‘Living in agreement with nature’ is about behaving rationally like a human instead of randomly (and out of passion) like a beast. In other words, we should always apply our natural ability ‘reason’ in all of our actions. If we apply reason we live in agreement with nature, because we act like humans are meant to act.
Always apply reason and try to do the right thing. Act according to the virtues (practical) wisdom, justice, courage, and self-discipline. The results of your virtuous actions are not entirely up to you and therefore should not be the motive for the actions in the first place. Focus on what you can control, which is to act excellently in terms of your character.
The most appealing aspect of Stoicism is that we are responsible for our flourishing because all that truly matters in life is up to us. So the key lesson to take away here is to focus our attention and efforts where we have the most power and then let the universe take care of the rest.
The good things include the cardinal virtues wisdom, justice, courage, and self-discipline. The bad things include the opposites of these virtues, namely the four vices folly, injustice, cowardice, and indulgence.
Indifferent things include all the rest, but mainly life and death, fame and bad reputation, pleasure and pain, wealth and poverty, and health and sickness. Indifferent things can be summed up as health, wealth, and reputation.
For the Stoics it’s not enough to think about how to live one’s own life, but to actually go out in the world and practice its ideas. You must earn the Good Life by taking the right actions.
You should not be satisfied with learning of abstract ideas about how to live one’s life, but you must vigorously apply those ideas. Talk and knowledge are cheap and useless if not applied.
Expose yourself to difficult situations through imagination and you’ll be stronger and less vulnerable in real life situations. our anticipation of bad stuff to happen does not magically make everything easy-peasy to endure. But it helps us not to go to pieces when shit happens. We can face adversity much calmer, analyze it rationally, and decide to take smart action.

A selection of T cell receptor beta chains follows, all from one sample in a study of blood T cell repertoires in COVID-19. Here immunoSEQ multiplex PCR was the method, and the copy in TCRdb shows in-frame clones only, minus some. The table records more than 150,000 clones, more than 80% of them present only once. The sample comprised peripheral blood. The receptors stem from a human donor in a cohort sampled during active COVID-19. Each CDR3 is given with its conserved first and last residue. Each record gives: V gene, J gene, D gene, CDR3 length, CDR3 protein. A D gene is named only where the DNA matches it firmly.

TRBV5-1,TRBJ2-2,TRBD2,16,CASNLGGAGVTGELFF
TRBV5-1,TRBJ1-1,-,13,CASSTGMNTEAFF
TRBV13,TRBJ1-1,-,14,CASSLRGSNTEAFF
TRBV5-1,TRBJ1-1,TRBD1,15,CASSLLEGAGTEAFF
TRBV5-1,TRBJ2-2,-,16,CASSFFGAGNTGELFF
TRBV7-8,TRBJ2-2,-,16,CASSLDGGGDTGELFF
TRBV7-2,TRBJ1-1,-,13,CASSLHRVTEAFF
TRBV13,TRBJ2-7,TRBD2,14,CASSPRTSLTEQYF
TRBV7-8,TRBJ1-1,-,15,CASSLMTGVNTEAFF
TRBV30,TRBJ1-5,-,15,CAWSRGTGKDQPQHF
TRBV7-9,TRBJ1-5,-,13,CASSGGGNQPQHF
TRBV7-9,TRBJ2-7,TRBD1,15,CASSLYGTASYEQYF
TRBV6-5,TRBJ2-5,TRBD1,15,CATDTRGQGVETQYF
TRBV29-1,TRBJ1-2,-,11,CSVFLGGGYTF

You have a plan and try everything to achieve your goal, but at the same time you should know that something may intervene and prevent you from achieving your goal. Accept that and adapt your plan to the new circumstances and again try to make the best you can. You can call it "The Process"
Let’s say something happened we wish had not. Now, which is easier to change: our opinion or the event itself? The answer is obvious. The event lies in the past and cannot be changed. But our opinion can. We can accept what happened and change our wish that it had not happened. Stoicism calls this the “art of acquiescence” – to accept rather than fight every little thing.
Our perceptions can be like a lead ball chained to our feet, holding us back and making us weak, or they can be a great source of strength like a magic potion. How we see the world around us, how we interpret what happens to us, makes a massive difference in how we get to live our lives. What we already learned from the Stoics, is, that they see external events not as good or bad but as indifferent.
Take Stoicism, if you want to live according to virtue, you know, applying reason (wisdom), courage, justice, and temperance, then you necessarily need to be mindful of what you’re doing. You are mindful when you self-monitor and observe your thoughts and actions, as they happen, in the here and now. So that you are fully aware of what you are doing at each instant.
We should learn from the past, but to regret it and then look at it with disdain brings nothing but frustration and anger. There is no reward for dwelling on what you cannot control, the past.
To build character, expect and embrace failure, then seek obstacles that seem uncomfortable. Practicing negative visualization (envisioning the worst possible scenario so you can better appreciate the present) also helps.